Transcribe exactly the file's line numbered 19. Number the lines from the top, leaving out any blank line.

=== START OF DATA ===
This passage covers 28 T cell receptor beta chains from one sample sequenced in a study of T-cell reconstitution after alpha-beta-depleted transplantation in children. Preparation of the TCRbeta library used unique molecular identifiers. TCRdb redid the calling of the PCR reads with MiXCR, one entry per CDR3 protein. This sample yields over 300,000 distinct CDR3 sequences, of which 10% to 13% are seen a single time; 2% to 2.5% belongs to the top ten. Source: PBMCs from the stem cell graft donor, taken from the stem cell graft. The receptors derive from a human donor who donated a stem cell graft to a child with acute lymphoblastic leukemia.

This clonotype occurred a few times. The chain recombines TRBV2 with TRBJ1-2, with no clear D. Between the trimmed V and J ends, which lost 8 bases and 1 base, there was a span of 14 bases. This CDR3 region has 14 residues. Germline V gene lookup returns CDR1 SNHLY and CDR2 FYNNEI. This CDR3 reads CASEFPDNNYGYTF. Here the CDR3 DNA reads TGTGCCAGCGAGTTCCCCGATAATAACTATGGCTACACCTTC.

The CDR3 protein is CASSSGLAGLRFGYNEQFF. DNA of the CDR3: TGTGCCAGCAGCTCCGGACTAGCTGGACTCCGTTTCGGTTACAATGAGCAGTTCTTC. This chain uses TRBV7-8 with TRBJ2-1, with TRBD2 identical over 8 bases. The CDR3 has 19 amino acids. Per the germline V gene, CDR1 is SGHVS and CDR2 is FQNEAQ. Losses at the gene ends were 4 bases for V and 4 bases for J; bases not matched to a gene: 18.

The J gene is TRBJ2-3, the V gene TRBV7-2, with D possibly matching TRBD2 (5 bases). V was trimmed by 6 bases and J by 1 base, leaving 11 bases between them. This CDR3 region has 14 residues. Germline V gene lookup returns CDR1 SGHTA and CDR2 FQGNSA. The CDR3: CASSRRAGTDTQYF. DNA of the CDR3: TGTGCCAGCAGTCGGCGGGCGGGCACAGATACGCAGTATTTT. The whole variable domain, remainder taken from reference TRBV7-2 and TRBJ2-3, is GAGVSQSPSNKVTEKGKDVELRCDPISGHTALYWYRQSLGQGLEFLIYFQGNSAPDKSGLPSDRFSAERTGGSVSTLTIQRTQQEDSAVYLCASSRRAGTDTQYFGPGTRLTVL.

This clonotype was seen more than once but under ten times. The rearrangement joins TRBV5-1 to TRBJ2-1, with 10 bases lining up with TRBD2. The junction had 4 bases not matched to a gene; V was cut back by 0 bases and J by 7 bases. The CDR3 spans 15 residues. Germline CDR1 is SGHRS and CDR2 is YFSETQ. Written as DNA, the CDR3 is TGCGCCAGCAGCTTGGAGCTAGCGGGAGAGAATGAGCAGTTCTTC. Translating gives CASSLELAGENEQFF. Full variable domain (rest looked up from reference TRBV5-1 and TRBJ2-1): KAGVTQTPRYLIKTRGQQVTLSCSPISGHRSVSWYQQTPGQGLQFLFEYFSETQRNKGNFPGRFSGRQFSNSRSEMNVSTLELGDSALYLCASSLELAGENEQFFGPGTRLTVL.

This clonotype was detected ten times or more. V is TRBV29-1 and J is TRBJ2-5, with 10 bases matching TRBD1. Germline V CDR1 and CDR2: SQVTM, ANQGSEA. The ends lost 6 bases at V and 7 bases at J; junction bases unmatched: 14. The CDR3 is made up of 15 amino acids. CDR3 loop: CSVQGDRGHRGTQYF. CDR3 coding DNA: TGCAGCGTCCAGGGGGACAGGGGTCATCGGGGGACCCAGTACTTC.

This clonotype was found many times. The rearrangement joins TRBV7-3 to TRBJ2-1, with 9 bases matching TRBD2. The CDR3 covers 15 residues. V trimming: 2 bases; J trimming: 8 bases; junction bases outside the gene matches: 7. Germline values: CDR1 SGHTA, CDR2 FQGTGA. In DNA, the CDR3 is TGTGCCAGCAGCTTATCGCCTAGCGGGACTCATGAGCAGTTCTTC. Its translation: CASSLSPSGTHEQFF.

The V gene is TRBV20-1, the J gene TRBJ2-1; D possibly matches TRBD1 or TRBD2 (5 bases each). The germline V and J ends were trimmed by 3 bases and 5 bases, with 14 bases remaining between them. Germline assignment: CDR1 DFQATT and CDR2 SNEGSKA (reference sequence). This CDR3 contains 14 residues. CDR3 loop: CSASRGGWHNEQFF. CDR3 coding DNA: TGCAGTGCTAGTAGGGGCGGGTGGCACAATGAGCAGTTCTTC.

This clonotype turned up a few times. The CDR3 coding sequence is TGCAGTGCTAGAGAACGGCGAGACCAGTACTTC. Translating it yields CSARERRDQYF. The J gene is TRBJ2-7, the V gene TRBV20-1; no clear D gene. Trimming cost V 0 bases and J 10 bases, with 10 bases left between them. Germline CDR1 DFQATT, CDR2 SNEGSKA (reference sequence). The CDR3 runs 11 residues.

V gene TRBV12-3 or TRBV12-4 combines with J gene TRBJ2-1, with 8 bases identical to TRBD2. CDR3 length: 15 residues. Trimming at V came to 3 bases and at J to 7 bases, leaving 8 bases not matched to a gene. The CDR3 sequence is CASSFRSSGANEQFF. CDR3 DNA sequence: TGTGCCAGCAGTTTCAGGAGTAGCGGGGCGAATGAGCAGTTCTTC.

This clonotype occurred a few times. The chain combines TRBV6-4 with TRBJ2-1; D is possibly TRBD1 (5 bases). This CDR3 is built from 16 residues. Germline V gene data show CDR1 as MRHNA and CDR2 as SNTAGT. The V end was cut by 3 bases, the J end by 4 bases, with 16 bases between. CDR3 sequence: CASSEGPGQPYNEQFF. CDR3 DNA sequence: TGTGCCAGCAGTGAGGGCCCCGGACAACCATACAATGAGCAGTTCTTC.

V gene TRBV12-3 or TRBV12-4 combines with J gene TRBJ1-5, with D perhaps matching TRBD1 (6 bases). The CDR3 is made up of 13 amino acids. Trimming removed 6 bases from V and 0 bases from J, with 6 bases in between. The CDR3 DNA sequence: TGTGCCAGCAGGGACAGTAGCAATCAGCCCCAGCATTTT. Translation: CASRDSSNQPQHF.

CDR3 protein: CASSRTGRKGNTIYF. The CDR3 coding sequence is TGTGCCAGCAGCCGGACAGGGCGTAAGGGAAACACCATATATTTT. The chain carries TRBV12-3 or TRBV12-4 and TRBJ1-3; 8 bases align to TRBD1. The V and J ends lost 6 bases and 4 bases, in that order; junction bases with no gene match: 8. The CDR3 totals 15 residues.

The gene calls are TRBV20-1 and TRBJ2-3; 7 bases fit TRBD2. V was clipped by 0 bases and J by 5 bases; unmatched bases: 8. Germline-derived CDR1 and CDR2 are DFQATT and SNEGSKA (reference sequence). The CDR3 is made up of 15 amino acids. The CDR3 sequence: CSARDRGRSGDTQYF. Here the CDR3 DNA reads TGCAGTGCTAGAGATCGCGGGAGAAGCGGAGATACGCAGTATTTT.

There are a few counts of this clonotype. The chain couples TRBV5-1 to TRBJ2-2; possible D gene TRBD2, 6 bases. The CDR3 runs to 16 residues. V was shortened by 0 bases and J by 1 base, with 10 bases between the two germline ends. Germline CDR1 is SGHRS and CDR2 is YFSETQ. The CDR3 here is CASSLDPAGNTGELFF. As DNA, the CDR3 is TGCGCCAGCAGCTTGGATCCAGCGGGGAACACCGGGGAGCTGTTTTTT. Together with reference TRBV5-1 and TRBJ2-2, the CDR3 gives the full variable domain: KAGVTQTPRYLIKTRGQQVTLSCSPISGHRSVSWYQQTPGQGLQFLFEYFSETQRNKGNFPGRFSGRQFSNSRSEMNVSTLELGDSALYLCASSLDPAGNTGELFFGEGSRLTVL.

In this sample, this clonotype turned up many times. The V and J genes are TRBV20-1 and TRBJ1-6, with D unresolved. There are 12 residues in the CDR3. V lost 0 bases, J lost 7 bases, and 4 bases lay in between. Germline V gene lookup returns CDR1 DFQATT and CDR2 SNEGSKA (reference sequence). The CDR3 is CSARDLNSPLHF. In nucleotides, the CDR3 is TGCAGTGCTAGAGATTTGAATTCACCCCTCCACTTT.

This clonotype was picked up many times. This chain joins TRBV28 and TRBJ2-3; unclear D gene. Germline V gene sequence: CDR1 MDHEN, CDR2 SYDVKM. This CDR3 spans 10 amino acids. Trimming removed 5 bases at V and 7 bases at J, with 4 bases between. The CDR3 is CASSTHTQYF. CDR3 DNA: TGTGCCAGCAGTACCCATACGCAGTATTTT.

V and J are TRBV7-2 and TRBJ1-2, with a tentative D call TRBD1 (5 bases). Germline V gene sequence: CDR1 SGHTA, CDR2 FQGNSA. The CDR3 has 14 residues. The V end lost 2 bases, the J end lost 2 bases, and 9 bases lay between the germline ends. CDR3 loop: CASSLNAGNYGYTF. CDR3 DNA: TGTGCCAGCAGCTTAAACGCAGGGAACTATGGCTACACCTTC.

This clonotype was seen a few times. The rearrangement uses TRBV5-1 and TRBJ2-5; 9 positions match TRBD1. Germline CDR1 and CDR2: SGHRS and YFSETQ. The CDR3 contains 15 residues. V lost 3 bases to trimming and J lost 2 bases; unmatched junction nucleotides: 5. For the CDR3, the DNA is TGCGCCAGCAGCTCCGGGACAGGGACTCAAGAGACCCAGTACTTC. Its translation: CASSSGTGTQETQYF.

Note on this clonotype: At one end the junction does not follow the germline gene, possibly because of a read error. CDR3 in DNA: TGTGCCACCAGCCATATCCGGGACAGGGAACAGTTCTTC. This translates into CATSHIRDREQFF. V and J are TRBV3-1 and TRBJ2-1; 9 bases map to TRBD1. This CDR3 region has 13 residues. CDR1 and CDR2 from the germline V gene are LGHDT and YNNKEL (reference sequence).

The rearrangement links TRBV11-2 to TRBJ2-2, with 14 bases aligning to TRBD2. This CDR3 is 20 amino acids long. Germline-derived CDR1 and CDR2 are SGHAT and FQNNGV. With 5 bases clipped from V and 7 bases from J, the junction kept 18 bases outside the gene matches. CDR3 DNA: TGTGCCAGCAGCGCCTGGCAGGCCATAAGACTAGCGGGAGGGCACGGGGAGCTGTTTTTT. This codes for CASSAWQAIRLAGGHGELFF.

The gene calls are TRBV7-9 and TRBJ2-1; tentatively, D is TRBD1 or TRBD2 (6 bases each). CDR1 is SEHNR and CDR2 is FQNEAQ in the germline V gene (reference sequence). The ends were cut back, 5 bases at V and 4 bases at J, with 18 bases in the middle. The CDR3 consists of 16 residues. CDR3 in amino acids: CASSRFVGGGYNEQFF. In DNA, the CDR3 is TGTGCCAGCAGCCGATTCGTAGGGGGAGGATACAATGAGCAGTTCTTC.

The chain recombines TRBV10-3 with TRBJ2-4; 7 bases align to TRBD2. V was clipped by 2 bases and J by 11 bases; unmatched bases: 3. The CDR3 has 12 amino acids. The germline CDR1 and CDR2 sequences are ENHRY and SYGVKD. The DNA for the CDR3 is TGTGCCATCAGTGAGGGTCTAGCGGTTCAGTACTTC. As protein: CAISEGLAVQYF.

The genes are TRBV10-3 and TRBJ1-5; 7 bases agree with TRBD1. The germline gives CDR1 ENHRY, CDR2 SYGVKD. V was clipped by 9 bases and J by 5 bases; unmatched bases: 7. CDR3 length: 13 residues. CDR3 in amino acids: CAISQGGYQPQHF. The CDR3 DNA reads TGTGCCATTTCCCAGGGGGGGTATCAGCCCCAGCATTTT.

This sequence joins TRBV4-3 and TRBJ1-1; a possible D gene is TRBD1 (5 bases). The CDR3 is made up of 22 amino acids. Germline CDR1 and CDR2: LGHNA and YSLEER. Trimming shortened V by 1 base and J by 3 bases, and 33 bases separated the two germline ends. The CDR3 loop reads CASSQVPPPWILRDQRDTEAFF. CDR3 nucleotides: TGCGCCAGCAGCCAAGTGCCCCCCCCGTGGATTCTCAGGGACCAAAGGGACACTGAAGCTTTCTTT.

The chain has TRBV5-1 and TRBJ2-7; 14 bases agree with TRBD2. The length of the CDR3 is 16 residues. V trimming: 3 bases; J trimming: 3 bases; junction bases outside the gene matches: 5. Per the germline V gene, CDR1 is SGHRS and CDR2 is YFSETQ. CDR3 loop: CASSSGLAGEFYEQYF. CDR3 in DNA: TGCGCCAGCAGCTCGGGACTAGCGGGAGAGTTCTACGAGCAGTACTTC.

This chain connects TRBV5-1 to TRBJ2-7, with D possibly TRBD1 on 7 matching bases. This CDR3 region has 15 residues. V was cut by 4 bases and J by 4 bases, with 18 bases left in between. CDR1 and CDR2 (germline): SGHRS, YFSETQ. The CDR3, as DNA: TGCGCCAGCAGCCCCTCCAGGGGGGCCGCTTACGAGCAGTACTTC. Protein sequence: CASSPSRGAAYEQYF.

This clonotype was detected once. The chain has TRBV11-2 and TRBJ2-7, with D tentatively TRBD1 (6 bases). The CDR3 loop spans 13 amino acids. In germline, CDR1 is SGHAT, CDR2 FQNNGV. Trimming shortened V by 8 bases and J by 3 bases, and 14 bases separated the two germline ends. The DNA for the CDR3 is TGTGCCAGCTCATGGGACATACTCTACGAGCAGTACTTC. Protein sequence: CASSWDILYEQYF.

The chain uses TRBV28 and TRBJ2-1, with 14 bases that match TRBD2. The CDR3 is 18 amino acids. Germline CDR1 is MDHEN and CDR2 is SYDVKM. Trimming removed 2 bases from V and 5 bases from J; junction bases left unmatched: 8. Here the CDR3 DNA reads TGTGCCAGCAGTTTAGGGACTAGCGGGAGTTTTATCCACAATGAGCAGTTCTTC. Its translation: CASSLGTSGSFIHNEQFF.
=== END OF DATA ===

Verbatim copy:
This clonotype was seen a few times. The rearrangement uses TRBV5-1 and TRBJ2-5; 9 positions match TRBD1. Germline CDR1 and CDR2: SGHRS and YFSETQ. The CDR3 contains 15 residues. V lost 3 bases to trimming and J lost 2 bases; unmatched junction nucleotides: 5. For the CDR3, the DNA is TGCGCCAGCAGCTCCGGGACAGGGACTCAAGAGACCCAGTACTTC. Its translation: CASSSGTGTQETQYF.